A follow-up to Richard Rouse III‘s talk last year, Five Ways Video Games Can Make You Cry, this year’s talk focused on how video games can be used to address topics of morality in their narratives. He addressed seven different strategies for dealing with morality in a game and illustrated each with examples from games and other media. These strategies are: clarity of intention (having the narrator or a chorus introduce and illustrate ethical concerns); multiple points of view (having different characters do the same); redemption (allowing for a character’s morality to change); complexity (introducing or encouraging shades of gray in moral situations); the quandary (a moral dilemma with no real answer); thoughtfulness and respect (being respectful of moral issues without addressing them directly); and medium genre and message (understanding how your message changes depending on the genre or medium you use to express it). He closed the talk by likening games to science fiction and saying that we are still waiting for our Ray Bradbury to come along and put morality and complex issues into a medium that people think can never have it.

Creating an Emotional Rollercoaster in Heavy Rain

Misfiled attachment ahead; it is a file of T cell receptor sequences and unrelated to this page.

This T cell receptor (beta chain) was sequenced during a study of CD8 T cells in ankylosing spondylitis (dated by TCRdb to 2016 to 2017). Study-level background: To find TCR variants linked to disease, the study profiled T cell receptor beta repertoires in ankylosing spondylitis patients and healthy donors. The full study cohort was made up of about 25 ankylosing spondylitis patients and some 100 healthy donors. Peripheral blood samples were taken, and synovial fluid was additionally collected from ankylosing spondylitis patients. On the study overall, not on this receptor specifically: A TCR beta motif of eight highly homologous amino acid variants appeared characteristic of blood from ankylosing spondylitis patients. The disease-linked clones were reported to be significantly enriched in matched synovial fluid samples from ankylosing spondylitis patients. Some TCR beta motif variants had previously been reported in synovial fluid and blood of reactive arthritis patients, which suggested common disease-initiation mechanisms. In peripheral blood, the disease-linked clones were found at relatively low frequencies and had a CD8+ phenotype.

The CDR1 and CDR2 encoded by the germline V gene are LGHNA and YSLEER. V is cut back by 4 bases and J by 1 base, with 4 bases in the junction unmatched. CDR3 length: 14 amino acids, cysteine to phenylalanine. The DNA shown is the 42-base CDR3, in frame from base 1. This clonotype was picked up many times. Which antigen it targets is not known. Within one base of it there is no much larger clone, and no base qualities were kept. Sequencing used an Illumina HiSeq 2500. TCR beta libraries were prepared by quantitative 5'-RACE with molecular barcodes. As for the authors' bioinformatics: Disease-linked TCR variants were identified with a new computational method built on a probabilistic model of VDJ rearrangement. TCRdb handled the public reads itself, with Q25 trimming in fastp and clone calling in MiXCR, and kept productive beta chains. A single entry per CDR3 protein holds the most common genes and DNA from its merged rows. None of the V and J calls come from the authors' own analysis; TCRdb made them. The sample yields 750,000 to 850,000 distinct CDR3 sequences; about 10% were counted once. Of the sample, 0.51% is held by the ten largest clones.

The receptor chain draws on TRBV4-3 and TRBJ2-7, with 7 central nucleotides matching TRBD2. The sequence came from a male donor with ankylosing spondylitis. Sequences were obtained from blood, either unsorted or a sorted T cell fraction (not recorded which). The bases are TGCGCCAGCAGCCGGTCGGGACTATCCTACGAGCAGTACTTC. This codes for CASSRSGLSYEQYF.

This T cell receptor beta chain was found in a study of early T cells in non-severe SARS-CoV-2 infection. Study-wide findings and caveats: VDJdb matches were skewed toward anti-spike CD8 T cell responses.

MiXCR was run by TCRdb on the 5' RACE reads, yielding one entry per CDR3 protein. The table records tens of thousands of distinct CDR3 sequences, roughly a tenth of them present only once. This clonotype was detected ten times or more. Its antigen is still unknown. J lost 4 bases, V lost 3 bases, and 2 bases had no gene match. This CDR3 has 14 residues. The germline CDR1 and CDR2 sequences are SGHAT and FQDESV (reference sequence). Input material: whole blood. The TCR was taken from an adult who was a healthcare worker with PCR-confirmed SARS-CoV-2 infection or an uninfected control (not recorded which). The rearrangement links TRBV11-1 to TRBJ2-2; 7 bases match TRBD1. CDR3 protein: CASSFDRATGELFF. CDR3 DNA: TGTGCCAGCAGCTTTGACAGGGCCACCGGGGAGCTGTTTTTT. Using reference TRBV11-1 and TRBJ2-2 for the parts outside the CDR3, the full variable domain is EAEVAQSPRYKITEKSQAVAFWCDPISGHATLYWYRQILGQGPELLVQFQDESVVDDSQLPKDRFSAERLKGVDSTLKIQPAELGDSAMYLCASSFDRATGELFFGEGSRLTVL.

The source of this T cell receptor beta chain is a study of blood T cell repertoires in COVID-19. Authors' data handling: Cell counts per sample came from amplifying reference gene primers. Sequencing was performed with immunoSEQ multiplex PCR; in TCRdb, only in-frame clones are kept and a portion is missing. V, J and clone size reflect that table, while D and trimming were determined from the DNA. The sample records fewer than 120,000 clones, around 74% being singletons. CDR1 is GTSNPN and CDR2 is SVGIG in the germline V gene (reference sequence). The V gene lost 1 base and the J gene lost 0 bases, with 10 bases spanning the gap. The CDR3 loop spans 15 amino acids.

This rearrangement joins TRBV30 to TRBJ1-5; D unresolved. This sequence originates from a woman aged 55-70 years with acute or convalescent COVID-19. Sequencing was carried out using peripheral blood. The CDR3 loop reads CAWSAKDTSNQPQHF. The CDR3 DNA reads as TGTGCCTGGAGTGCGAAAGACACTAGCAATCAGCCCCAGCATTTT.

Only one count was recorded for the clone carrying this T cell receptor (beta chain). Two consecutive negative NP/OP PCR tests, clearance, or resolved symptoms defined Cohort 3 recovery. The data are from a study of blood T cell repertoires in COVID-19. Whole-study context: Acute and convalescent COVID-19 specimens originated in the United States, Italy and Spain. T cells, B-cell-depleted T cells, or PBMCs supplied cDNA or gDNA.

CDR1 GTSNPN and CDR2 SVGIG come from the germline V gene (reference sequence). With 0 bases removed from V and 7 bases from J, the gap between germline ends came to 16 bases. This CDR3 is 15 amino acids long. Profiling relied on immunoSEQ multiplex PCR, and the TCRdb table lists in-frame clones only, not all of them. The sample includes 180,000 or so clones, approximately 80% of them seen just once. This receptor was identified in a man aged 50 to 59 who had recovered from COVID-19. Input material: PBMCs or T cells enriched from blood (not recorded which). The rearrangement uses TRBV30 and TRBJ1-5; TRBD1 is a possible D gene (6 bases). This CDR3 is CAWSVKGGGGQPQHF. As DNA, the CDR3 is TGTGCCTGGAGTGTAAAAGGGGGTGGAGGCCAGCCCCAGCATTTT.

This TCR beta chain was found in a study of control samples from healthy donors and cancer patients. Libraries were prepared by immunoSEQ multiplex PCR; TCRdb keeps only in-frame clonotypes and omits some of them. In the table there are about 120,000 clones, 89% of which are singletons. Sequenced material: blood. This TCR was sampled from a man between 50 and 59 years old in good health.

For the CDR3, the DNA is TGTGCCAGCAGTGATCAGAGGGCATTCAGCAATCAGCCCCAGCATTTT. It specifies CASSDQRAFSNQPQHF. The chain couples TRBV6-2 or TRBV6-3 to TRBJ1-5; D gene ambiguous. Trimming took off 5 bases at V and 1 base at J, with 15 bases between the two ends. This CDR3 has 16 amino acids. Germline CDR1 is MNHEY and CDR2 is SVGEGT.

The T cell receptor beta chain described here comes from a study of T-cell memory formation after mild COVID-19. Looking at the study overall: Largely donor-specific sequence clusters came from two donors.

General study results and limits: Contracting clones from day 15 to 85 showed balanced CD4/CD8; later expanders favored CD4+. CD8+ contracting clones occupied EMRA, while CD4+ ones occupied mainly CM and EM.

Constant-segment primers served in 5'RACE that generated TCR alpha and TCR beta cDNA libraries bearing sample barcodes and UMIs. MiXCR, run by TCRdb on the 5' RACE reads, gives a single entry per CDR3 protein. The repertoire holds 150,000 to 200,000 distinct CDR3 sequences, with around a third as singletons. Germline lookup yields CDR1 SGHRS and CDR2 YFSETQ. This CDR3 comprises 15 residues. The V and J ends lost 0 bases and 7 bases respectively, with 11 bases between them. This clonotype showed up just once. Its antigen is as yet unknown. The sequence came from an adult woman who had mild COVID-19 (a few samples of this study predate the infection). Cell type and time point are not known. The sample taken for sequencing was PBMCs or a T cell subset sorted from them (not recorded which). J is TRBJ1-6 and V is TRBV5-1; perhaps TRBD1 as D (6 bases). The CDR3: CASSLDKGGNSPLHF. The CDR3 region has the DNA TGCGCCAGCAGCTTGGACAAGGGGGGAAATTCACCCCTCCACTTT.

David Cage, head of the game development company Quantic Dream, presented on his most recent game Heavy Rain and the ways they tried to make it different from other games. Heavy Rain is an unorthodox, heavily cinematic but thoroughly interactive drama about a serial killer and a father trying to save his son. Whereas most video games are made for adolescents, are emotionally limited, and have been operating on the same basic paradigms for the past 30 years, David wanted to make a game that featured adult themes and tone, that said something meaningful, and that experimented with new paradigms. The approach he chose–making a narrative that was fully interactive–was intriguing, but I fear that this approach to making “interactive stories” inevitably runs into the problem of exponential content creation. Every action you allow the player to take is another branch in the story that you have to author by hand. Clearly, the results can be profound and meaningful, but the bar to entry is set very high, particularly when you have to not only write all the possible dialogue that might take place in the game, but also model and animate the characters and objects, record voice acting, model 3D assets, etc. Even when you restrict yourself to plain text, it rapidly becomes impossible to support every conceivable interaction for more than one or two actions. The greater flexibility you allow the player, the harder it becomes to keep up. Hence, most interactions in Heavy Rain are limited to pressing certain buttons at the right times to perform a huge variety of different tasks, rather than in traditional games where you have a very small set of possible interactions, but where any one of those actions can be performed at any time during play.